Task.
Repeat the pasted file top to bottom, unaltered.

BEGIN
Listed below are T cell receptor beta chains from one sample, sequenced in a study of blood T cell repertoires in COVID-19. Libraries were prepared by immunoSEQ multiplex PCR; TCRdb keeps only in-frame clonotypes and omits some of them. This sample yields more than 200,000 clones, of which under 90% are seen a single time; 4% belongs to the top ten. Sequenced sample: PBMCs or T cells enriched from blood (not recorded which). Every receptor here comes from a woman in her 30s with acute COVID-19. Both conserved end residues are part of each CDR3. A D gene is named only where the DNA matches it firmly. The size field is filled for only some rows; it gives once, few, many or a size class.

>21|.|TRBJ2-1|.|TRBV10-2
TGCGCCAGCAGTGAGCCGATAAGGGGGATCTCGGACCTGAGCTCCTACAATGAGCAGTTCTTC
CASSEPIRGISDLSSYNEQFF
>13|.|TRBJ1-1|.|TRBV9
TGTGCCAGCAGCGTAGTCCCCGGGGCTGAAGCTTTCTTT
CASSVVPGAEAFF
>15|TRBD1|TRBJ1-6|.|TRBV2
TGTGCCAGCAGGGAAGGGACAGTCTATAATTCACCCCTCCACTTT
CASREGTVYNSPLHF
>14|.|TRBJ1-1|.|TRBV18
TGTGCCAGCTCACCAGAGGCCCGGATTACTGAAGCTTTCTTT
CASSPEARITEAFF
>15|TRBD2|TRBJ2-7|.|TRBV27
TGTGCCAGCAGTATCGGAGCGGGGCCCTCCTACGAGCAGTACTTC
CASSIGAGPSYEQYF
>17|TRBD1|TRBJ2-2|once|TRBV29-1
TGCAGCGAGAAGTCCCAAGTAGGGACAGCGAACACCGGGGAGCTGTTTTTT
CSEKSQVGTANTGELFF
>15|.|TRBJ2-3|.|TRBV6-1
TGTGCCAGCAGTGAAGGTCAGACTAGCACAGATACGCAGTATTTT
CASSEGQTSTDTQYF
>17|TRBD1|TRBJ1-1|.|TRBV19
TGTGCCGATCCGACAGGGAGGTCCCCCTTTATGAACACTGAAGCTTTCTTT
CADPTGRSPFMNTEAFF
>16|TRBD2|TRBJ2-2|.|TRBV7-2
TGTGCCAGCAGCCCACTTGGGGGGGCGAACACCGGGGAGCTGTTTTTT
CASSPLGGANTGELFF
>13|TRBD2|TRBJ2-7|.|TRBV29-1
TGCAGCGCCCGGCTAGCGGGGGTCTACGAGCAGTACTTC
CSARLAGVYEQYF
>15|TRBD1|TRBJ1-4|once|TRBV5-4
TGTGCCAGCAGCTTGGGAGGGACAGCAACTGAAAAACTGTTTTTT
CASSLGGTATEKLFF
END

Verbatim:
Listed below are T cell receptor beta chains from one sample, sequenced in a study of blood T cell repertoires in COVID-19. Libraries were prepared by immunoSEQ multiplex PCR; TCRdb keeps only in-frame clonotypes and omits some of them. This sample yields more than 200,000 clones, of which under 90% are seen a single time; 4% belongs to the top ten. Sequenced sample: PBMCs or T cells enriched from blood (not recorded which). Every receptor here comes from a woman in her 30s with acute COVID-19. Both conserved end residues are part of each CDR3. A D gene is named only where the DNA matches it firmly. The size field is filled for only some rows; it gives once, few, many or a size class.

>21|.|TRBJ2-1|.|TRBV10-2
TGCGCCAGCAGTGAGCCGATAAGGGGGATCTCGGACCTGAGCTCCTACAATGAGCAGTTCTTC
CASSEPIRGISDLSSYNEQFF
>13|.|TRBJ1-1|.|TRBV9
TGTGCCAGCAGCGTAGTCCCCGGGGCTGAAGCTTTCTTT
CASSVVPGAEAFF
>15|TRBD1|TRBJ1-6|.|TRBV2
TGTGCCAGCAGGGAAGGGACAGTCTATAATTCACCCCTCCACTTT
CASREGTVYNSPLHF
>14|.|TRBJ1-1|.|TRBV18
TGTGCCAGCTCACCAGAGGCCCGGATTACTGAAGCTTTCTTT
CASSPEARITEAFF
>15|TRBD2|TRBJ2-7|.|TRBV27
TGTGCCAGCAGTATCGGAGCGGGGCCCTCCTACGAGCAGTACTTC
CASSIGAGPSYEQYF
>17|TRBD1|TRBJ2-2|once|TRBV29-1
TGCAGCGAGAAGTCCCAAGTAGGGACAGCGAACACCGGGGAGCTGTTTTTT
CSEKSQVGTANTGELFF
>15|.|TRBJ2-3|.|TRBV6-1
TGTGCCAGCAGTGAAGGTCAGACTAGCACAGATACGCAGTATTTT
CASSEGQTSTDTQYF
>17|TRBD1|TRBJ1-1|.|TRBV19
TGTGCCGATCCGACAGGGAGGTCCCCCTTTATGAACACTGAAGCTTTCTTT
CADPTGRSPFMNTEAFF
>16|TRBD2|TRBJ2-2|.|TRBV7-2
TGTGCCAGCAGCCCACTTGGGGGGGCGAACACCGGGGAGCTGTTTTTT
CASSPLGGANTGELFF
>13|TRBD2|TRBJ2-7|.|TRBV29-1
TGCAGCGCCCGGCTAGCGGGGGTCTACGAGCAGTACTTC
CSARLAGVYEQYF
>15|TRBD1|TRBJ1-4|once|TRBV5-4
TGTGCCAGCAGCTTGGGAGGGACAGCAACTGAAAAACTGTTTTTT
CASSLGGTATEKLFF